Study predicts losses at Torrey Pines from rising sea levels
City News Service
If coastal-water levels rise by 4.6 feet by the end of the century — a projection specific to the California coast based on recent studies — the state and city land at Torrey Pines, which could be swamped and end up with narrower and eroded beaches. The study pegged the economic loss in the immediate area, which would due to a reduced tourism at $99 million between now and 2100.
It also projected an estimated “$348.7 million in damage could be caused by land, road and railway lines being lost or damaged by erosion and subsidence, including damage to the rail corridor and $5 million in damages caused by a 100-year coastal flood, including damage to homes and contents, cars and roads.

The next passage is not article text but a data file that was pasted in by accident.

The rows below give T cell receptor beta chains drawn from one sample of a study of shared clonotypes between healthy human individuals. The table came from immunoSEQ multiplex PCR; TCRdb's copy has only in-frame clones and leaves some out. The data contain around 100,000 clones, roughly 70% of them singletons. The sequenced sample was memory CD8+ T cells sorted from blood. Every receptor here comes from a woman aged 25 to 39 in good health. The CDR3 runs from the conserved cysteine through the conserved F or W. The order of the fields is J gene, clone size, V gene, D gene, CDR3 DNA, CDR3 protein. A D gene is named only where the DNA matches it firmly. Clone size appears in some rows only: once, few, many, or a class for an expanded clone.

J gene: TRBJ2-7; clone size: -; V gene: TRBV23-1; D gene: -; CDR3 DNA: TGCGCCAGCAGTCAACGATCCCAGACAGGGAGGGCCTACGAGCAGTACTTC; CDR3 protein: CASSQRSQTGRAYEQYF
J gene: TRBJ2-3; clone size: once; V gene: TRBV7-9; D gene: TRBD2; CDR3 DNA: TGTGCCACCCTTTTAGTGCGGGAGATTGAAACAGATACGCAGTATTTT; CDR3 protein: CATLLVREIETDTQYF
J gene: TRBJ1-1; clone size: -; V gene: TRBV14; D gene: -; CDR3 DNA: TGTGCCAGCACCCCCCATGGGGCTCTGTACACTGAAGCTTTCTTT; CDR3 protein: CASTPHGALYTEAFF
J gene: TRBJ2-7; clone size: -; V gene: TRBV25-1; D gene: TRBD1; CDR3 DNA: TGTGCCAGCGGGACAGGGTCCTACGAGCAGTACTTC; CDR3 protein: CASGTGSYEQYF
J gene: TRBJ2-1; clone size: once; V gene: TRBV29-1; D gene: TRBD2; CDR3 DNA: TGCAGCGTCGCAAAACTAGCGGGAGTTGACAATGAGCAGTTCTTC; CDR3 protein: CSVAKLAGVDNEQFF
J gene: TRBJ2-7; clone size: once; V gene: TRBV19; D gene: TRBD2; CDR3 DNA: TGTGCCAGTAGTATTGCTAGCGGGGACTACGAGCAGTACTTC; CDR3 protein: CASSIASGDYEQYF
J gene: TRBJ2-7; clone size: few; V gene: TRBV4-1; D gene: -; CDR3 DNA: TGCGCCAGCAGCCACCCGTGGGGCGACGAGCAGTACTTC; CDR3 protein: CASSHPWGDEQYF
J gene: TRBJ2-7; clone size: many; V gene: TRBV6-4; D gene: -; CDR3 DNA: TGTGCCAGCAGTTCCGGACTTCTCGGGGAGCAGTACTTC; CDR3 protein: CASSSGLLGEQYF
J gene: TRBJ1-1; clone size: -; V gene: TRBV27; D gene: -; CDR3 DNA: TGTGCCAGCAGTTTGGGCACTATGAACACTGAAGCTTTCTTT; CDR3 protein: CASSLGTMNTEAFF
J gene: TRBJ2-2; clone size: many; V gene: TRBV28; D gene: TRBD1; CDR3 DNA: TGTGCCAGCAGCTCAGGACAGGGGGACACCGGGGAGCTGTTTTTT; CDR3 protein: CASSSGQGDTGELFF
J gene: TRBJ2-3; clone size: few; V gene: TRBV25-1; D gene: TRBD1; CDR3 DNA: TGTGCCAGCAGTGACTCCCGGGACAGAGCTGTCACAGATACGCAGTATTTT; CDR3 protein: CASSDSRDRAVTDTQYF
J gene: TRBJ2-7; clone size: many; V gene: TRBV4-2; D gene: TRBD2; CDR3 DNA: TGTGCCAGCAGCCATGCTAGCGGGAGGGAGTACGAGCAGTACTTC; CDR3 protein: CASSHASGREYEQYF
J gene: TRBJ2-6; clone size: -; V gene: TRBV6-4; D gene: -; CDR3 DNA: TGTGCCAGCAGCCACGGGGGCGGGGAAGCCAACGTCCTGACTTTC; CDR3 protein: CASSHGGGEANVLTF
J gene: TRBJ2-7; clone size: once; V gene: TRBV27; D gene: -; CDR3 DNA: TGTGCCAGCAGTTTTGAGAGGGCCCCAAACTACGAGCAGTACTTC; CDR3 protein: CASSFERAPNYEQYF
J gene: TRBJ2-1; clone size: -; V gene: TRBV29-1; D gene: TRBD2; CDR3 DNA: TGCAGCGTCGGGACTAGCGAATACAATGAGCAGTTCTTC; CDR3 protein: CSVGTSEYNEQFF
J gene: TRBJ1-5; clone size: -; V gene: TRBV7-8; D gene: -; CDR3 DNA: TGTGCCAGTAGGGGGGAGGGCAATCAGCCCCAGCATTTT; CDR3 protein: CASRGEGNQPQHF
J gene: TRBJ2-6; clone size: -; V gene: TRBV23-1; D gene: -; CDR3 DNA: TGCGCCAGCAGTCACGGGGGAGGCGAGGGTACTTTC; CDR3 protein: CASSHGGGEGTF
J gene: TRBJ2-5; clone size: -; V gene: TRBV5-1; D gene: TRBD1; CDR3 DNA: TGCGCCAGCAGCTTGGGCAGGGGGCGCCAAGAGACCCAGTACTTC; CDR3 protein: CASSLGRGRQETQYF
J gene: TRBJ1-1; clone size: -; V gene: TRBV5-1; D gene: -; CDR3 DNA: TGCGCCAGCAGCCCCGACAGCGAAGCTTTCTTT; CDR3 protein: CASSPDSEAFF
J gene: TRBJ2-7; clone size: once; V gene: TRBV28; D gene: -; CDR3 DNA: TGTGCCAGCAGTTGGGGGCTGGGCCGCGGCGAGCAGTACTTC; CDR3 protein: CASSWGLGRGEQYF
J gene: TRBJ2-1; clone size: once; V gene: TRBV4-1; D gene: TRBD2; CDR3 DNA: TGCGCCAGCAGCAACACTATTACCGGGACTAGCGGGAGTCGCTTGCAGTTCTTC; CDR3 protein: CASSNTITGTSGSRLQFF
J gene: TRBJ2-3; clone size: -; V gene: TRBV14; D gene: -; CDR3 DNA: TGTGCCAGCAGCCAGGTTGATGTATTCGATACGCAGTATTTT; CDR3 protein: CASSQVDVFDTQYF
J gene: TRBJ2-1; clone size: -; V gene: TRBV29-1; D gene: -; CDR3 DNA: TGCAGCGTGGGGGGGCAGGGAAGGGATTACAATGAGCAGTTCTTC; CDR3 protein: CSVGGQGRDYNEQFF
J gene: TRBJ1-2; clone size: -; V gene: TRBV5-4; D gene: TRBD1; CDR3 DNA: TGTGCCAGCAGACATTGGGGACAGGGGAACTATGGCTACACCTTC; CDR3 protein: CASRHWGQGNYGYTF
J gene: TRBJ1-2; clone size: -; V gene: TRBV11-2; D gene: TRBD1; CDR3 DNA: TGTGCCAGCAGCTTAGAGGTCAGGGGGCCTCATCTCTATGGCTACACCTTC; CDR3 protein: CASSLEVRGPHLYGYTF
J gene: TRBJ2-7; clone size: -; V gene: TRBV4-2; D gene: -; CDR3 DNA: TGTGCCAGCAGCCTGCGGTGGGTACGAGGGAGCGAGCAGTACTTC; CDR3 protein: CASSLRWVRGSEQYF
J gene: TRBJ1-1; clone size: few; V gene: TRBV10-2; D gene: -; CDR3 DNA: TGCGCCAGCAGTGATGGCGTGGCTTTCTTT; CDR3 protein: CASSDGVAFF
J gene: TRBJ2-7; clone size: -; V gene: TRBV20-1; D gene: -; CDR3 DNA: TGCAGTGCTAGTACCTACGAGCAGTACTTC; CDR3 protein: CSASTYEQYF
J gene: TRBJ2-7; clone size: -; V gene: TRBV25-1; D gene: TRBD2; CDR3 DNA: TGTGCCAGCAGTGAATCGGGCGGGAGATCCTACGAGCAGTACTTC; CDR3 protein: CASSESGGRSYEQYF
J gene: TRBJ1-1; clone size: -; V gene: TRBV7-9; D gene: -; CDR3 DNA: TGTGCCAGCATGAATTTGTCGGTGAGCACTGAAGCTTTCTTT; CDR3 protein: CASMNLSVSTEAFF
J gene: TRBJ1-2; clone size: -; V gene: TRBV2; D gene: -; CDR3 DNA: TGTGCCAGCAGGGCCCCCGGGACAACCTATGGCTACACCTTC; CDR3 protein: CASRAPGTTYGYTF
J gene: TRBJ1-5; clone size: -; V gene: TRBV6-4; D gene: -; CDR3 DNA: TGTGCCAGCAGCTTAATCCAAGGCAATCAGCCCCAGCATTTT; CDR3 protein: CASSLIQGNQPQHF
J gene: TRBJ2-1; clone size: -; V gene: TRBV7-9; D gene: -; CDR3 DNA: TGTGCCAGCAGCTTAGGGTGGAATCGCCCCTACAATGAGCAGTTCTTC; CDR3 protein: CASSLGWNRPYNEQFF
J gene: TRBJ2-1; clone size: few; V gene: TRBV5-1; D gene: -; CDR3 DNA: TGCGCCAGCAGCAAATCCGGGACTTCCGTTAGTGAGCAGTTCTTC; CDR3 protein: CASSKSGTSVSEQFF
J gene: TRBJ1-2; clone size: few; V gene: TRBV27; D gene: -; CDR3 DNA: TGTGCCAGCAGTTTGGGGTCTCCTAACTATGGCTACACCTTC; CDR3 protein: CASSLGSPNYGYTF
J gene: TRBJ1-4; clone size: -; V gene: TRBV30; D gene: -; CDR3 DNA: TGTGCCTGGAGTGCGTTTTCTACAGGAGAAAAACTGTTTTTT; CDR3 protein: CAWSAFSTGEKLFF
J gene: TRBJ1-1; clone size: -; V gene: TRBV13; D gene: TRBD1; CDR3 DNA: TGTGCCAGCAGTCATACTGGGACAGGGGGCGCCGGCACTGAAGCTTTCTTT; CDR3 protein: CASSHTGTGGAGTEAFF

“In California, our coastline is one of our most valuable natural resources,” study author Philip King, associate professor of economics at San Francisco State University, said in a press release. “More than 80 percent of Californians live in coastal communities, and California’s beaches support local economies and critical natural species.”
The study also cited the possibility of economic losses up to $440 million at Venice Beach and about $500 million by the end of the century at Malibu.
“Sea level rise will send reverberations throughout local and state economies,” King said. “We also found that the economic risks and responses to a changing coastline will vary greatly over time and from beach to beach.”
The study, which also looked at Carpinteria in Santa Barbara County and Ocean Beach in San Francisco was paid for by the Department of Boating and Waterways, aimed at assessing the effects of rising sea levels on beach erosion and loss of habitat.